Additionally, Shabazz will host “DEI In Action: A Forum” on Ovid Butler’s birthday on Feb. 7. At the event, Shabazz will discuss the state of diversity at Butler. 

“I really talked last year about getting my feet wet on campus [as CDO],” Shabazz said. “This time, my perspective will be a little bit broader about some of the actions that we have taken since — such as establishing the diversity, equity and inclusion division — some of the great progress that’s happened around some of the strategic priority five initiatives, some continued challenges that we face as an institution and just some overall goals.” 

The forum will include the presentation of the 2024 DEI Champion Awards and the Ovid Butler Founder’s Award. Last year, these awards were presented at a separate event. As such, despite being titled a “forum,” Shabazz is unsure that there will be an opportunity for community input due to time restrictions. However, she shared that she plans to provide opportunities for public discussion in the future. 

“I don’t know how much time we’ll have for questions and engagement,” Shabazz said. “ … But, one of the things that I plan to share or announce as part of that was some opportunities for … some sort of chat with the CDO, so that I can create continual opportunities for people to informally ask questions and engage with the division.” 

The Founder’s Celebration will end with a service day on Feb. 9 online. Community members will have the opportunity to make no-sew blankets for Horizon House, a nonprofit organization that seeks to provide housing assistance to homeless people in central Indiana. 

Senior political science major Rylie Swails is the Community Engagement Program Council’s food pantry and donation coordinator and helped put together the service project. Swails feels that the partnership with Horizon House helps Butler advance its DEI goals as well as benefit the Indianapolis community. 

“I think the Founder’s Day Celebration, as Butler proposes it, is very focused on Butler’s idea of equality in education and not having any discrimination based on race or gender,” Swails said. “ … Working with the DEI office and working with Horizon House is allowing us to kind of further that mission, and also improve our community engagement as a campus.”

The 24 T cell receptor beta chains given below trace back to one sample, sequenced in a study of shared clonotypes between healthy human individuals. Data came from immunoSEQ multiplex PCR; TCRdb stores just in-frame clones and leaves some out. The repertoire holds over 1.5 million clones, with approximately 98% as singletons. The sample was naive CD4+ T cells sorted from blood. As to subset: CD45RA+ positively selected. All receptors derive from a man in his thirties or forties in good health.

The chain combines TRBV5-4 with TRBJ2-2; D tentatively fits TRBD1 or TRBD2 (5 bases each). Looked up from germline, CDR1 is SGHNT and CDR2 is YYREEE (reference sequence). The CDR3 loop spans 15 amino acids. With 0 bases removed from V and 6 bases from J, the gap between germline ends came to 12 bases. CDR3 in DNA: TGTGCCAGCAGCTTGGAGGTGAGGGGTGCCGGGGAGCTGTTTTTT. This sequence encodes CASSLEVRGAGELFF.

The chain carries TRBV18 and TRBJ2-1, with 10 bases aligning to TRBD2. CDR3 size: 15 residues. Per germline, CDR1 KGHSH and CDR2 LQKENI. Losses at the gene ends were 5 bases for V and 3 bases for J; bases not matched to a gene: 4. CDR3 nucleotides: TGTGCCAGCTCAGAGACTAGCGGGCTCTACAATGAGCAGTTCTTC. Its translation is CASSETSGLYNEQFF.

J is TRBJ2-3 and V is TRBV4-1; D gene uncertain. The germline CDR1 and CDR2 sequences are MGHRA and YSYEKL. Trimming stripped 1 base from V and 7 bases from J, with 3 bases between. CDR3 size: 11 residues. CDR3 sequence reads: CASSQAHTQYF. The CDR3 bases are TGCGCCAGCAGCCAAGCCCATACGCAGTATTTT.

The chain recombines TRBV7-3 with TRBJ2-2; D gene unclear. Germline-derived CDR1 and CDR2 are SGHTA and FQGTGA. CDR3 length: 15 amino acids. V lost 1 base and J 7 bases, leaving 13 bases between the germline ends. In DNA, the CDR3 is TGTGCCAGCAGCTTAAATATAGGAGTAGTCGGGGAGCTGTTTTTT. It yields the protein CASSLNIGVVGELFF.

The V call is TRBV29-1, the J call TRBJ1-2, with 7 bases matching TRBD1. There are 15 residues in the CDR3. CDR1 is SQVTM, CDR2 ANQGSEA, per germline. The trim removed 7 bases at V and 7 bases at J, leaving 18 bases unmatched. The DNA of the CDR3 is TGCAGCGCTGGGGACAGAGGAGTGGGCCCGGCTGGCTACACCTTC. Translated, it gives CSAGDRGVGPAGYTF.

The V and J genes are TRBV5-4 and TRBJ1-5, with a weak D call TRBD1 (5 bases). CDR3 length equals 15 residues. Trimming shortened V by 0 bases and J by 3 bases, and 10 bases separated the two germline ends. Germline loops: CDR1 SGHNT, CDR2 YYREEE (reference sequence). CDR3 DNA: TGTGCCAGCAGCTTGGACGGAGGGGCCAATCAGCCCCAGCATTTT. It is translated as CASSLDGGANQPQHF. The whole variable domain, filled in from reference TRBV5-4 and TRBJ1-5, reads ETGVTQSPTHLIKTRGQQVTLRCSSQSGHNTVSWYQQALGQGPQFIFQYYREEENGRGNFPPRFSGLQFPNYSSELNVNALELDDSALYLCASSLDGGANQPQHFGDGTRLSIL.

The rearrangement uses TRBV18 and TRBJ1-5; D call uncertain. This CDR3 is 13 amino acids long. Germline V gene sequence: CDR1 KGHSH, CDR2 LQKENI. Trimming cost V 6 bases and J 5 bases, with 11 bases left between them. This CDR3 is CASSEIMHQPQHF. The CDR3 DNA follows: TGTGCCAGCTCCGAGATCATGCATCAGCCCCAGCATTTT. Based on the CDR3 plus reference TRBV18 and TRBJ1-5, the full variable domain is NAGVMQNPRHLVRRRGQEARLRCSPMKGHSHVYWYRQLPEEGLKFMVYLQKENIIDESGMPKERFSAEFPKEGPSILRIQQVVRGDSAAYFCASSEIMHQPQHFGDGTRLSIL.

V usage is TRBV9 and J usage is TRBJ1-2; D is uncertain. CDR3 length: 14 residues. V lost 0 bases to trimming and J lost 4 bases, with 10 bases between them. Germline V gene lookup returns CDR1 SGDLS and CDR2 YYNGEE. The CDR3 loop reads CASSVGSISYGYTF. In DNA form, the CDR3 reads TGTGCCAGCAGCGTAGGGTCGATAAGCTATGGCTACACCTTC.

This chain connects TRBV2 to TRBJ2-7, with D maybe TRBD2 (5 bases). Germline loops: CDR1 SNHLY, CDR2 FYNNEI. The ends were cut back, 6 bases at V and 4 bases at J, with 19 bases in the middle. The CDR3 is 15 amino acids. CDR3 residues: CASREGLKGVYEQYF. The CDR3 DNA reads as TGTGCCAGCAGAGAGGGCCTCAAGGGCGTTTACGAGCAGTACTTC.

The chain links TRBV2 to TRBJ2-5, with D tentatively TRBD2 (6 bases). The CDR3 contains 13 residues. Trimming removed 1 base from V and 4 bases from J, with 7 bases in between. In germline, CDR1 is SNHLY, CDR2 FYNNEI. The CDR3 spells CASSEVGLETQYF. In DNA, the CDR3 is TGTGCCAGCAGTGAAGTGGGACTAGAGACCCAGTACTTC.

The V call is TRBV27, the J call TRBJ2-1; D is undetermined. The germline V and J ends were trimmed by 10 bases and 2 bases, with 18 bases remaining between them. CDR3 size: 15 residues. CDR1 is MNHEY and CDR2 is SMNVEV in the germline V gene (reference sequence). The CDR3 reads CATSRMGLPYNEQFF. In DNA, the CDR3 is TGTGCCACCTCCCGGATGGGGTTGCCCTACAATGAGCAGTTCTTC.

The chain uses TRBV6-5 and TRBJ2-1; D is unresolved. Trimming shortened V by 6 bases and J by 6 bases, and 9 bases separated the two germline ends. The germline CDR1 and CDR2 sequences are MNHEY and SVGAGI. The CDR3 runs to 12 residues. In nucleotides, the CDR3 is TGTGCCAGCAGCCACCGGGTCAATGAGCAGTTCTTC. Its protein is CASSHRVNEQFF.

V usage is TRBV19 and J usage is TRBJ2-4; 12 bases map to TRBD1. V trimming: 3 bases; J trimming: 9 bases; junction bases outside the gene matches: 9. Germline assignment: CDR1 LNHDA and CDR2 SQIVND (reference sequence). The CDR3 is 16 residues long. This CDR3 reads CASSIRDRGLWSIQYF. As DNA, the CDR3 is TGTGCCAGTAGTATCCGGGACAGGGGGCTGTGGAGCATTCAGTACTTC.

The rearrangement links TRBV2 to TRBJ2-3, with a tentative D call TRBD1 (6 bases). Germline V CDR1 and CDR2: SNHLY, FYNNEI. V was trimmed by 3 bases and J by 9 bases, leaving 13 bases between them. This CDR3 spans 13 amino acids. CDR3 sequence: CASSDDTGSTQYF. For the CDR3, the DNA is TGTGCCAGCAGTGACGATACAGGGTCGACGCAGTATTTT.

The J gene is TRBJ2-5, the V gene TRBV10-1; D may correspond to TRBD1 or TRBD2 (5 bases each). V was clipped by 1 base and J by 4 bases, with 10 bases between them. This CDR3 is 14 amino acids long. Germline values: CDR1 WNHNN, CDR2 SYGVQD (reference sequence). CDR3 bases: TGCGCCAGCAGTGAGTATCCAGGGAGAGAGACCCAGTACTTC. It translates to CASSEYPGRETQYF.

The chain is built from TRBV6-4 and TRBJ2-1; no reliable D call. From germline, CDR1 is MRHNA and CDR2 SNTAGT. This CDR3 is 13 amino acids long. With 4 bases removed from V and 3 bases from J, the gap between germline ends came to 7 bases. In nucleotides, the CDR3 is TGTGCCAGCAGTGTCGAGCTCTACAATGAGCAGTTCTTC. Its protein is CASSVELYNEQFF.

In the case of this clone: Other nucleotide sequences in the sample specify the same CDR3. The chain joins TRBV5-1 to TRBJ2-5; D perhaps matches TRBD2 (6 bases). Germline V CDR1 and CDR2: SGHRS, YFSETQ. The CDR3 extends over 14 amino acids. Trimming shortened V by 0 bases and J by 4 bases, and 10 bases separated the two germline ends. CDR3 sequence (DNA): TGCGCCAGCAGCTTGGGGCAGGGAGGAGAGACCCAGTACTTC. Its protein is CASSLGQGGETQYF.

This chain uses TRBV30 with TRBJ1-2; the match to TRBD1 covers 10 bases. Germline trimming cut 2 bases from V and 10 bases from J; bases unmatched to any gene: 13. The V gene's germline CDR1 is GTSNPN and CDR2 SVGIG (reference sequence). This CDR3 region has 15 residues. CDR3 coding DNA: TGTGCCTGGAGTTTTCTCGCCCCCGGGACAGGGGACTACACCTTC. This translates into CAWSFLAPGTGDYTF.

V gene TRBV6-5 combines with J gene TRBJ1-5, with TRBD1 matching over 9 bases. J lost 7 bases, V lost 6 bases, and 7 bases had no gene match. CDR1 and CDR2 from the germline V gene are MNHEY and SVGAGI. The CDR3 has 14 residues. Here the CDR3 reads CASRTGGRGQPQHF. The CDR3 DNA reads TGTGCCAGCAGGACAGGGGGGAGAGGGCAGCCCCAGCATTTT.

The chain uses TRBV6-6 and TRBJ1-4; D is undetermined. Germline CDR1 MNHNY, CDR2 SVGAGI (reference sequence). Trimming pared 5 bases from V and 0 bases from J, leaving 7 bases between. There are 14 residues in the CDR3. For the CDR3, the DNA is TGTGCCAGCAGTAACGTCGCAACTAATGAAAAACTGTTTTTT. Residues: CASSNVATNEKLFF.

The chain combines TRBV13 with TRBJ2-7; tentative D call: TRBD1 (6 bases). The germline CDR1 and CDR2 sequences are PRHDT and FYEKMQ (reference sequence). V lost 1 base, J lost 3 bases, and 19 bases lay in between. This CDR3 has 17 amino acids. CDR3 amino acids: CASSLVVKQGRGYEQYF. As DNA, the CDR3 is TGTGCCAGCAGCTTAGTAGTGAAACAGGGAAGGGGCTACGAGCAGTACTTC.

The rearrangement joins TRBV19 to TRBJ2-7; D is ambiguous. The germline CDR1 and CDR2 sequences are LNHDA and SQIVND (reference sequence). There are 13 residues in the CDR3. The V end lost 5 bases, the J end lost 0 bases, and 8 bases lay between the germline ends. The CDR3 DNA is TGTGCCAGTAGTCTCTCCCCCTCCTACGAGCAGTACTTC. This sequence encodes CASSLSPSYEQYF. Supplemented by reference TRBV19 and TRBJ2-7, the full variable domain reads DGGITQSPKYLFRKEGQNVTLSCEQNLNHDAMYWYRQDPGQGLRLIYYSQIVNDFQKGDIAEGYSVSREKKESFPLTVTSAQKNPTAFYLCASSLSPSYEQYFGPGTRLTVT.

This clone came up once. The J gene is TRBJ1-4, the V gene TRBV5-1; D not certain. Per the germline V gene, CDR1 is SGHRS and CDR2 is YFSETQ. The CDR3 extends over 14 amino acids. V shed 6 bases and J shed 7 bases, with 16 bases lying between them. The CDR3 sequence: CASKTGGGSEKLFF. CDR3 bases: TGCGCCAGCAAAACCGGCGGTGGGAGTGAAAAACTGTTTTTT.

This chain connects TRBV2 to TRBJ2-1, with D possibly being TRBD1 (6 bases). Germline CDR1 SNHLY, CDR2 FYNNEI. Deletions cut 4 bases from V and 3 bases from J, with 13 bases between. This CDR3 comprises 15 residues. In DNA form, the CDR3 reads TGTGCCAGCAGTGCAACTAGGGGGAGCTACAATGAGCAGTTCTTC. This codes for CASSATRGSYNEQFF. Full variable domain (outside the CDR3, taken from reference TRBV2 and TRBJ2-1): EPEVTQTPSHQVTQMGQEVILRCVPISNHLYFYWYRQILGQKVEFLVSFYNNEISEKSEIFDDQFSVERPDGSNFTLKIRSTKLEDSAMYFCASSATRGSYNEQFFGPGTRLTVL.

With this most recent installment in the vision for the Founder’s Celebration, the division of DEI has a long history and a large legacy to live up to. O’Hara emphasized the importance of the division’s work on this event in recognizing Butler’s history as an ongoing process. 

“I think it’s great that the Division of DEI is looking to revive [the Founder’s Celebration] and have it be a really meaningful celebration,” O’Hara said. “ … I like the idea that to revive it, to remember the spirit of it and to think about how [Butler’s history] manifests today and how can we make sure that it is like something that’s living and continues to live rather than a part of our past.” 

Tuesday, Feb, 6.-Friday, Feb. 9

Founder’s Day at Butler University: An Exhibit, Atherton Union Reilly Room 

Tuesday, Feb, 6-Thursday, Feb. 8

Take the Butler Trivia Challenge, virtual

Wednesday, Feb. 7 

I-LEAD Open House, Jordan Hall 186, ​​10-11:30 a.m. and 1-2:30 p.m.

DEI In Action: A Forum, Atherton Union Reilly Room and livestreamed at, 3:30 p.m. 

Thursday, Feb. 8 

Constructive Conflict and Healing-Centered DEI Engagement: An Interactive Assembly with Dr. Siobhan McEvoy-Levy, Atherton Union Reilly Room and livestreamed at, 3-4:15 p.m. 

Friday, Feb. 9

Founder’s Service Day, Fairview Community Room, 1-4 p.m.